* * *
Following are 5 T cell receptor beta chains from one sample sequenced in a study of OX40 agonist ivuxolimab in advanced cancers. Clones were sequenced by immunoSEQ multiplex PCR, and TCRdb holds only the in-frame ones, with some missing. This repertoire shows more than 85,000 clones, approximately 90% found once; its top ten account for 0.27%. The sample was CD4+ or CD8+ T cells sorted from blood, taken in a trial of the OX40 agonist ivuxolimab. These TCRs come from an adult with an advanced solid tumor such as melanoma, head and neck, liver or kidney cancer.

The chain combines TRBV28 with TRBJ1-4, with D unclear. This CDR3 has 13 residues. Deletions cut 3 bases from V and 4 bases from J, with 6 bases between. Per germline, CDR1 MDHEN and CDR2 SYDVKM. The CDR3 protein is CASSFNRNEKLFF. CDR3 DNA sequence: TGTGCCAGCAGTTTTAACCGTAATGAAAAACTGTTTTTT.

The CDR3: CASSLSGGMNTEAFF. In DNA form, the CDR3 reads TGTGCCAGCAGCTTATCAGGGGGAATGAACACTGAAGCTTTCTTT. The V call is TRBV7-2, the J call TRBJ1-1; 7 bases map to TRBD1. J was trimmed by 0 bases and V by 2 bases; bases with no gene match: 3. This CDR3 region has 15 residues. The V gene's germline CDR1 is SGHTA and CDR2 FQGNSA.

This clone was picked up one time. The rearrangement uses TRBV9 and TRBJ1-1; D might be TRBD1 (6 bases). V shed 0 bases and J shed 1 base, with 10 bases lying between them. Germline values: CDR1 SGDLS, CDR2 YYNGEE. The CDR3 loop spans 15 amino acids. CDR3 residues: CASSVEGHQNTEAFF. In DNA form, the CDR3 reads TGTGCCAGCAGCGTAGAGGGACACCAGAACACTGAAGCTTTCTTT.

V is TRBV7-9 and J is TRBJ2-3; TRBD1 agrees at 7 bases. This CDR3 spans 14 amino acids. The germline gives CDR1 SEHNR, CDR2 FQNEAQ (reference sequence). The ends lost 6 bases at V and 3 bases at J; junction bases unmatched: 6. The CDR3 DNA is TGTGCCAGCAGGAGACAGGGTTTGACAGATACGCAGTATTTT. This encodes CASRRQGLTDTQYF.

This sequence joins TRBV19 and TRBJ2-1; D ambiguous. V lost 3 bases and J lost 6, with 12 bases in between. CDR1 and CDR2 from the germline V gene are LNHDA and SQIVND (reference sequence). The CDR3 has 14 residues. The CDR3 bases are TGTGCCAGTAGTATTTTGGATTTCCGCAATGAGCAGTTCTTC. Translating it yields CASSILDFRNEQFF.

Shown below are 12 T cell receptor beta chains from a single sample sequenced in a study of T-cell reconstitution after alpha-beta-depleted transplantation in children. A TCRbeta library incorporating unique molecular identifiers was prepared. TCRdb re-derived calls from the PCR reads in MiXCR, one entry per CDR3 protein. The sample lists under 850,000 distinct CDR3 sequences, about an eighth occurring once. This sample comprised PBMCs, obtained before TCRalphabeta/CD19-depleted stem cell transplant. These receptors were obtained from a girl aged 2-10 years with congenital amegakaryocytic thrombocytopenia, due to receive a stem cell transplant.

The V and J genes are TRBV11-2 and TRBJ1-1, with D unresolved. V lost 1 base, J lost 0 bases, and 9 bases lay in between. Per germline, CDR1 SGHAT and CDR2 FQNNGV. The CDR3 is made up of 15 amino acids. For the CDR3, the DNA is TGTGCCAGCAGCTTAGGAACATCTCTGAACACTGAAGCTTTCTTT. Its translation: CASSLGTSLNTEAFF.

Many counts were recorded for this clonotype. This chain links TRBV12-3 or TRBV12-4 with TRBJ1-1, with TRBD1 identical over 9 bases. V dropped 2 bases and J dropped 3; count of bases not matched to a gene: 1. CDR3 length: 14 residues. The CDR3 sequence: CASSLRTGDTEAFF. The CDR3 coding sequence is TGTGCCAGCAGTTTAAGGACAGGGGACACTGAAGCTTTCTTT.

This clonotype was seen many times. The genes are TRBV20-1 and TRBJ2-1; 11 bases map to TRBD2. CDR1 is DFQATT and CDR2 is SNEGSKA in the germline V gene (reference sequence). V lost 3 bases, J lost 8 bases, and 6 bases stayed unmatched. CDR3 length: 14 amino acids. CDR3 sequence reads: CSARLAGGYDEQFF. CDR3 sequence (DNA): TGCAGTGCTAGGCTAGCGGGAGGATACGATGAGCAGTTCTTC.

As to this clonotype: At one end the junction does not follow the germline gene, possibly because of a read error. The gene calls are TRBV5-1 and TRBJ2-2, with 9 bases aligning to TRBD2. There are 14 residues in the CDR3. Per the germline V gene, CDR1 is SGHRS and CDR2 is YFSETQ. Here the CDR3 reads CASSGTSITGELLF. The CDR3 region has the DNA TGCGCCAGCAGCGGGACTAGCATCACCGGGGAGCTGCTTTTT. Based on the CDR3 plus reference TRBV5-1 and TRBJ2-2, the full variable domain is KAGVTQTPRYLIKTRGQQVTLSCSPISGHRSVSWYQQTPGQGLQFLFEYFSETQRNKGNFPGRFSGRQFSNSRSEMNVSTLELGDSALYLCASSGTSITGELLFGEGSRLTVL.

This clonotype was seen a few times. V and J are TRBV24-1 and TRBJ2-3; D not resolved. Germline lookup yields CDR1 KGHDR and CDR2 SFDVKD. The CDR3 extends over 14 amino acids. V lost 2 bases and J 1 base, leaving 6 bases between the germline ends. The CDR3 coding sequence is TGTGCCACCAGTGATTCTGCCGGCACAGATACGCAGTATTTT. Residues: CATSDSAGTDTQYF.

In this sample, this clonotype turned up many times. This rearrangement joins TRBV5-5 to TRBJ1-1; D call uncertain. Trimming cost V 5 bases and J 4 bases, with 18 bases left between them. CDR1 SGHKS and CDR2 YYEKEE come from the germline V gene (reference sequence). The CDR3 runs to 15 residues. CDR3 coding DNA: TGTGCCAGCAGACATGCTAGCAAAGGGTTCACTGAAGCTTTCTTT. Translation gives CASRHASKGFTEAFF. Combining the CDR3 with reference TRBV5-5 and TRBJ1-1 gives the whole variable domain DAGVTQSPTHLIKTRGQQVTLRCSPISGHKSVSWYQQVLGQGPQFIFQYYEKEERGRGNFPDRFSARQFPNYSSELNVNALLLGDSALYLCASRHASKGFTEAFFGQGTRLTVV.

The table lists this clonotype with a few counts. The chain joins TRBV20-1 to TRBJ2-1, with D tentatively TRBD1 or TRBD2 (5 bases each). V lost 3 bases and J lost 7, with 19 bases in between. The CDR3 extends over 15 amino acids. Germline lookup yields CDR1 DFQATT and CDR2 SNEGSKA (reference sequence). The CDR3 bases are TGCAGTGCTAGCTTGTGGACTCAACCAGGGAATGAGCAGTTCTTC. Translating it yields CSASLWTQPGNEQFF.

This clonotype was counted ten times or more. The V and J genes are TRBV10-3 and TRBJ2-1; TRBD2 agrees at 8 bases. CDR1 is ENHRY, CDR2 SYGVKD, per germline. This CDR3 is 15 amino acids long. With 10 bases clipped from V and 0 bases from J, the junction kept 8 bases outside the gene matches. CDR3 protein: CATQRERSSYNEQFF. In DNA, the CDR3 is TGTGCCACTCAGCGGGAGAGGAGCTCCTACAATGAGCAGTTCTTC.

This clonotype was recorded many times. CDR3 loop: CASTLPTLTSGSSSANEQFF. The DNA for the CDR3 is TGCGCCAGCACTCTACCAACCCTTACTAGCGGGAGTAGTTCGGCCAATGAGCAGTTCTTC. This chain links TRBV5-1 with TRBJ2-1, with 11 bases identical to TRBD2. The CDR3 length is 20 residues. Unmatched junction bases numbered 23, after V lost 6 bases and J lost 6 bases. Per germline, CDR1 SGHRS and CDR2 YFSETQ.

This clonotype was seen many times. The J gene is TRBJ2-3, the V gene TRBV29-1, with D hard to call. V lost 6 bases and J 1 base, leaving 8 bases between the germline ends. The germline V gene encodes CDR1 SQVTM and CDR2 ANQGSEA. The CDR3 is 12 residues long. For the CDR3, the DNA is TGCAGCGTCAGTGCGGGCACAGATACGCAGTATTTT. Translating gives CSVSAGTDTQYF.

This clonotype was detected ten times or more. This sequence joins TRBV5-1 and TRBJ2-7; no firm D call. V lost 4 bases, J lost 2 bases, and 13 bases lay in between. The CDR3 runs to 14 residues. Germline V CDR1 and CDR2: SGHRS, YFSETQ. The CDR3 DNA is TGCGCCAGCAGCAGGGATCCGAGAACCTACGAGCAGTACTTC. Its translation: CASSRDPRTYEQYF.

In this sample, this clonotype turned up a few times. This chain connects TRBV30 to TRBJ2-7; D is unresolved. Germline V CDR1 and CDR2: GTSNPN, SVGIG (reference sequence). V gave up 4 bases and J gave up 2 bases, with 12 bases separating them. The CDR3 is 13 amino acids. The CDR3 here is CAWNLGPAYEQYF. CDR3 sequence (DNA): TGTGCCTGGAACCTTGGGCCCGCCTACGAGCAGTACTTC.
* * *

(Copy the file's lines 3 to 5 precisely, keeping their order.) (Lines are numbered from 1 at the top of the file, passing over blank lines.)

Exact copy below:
The CDR3: CASSLSGGMNTEAFF. In DNA form, the CDR3 reads TGTGCCAGCAGCTTATCAGGGGGAATGAACACTGAAGCTTTCTTT. The V call is TRBV7-2, the J call TRBJ1-1; 7 bases map to TRBD1. J was trimmed by 0 bases and V by 2 bases; bases with no gene match: 3. This CDR3 region has 15 residues. The V gene's germline CDR1 is SGHTA and CDR2 FQGNSA.

This clone was picked up one time. The rearrangement uses TRBV9 and TRBJ1-1; D might be TRBD1 (6 bases). V shed 0 bases and J shed 1 base, with 10 bases lying between them. Germline values: CDR1 SGDLS, CDR2 YYNGEE. The CDR3 loop spans 15 amino acids. CDR3 residues: CASSVEGHQNTEAFF. In DNA form, the CDR3 reads TGTGCCAGCAGCGTAGAGGGACACCAGAACACTGAAGCTTTCTTT.

V is TRBV7-9 and J is TRBJ2-3; TRBD1 agrees at 7 bases. This CDR3 spans 14 amino acids. The germline gives CDR1 SEHNR, CDR2 FQNEAQ (reference sequence). The ends lost 6 bases at V and 3 bases at J; junction bases unmatched: 6. The CDR3 DNA is TGTGCCAGCAGGAGACAGGGTTTGACAGATACGCAGTATTTT. This encodes CASRRQGLTDTQYF.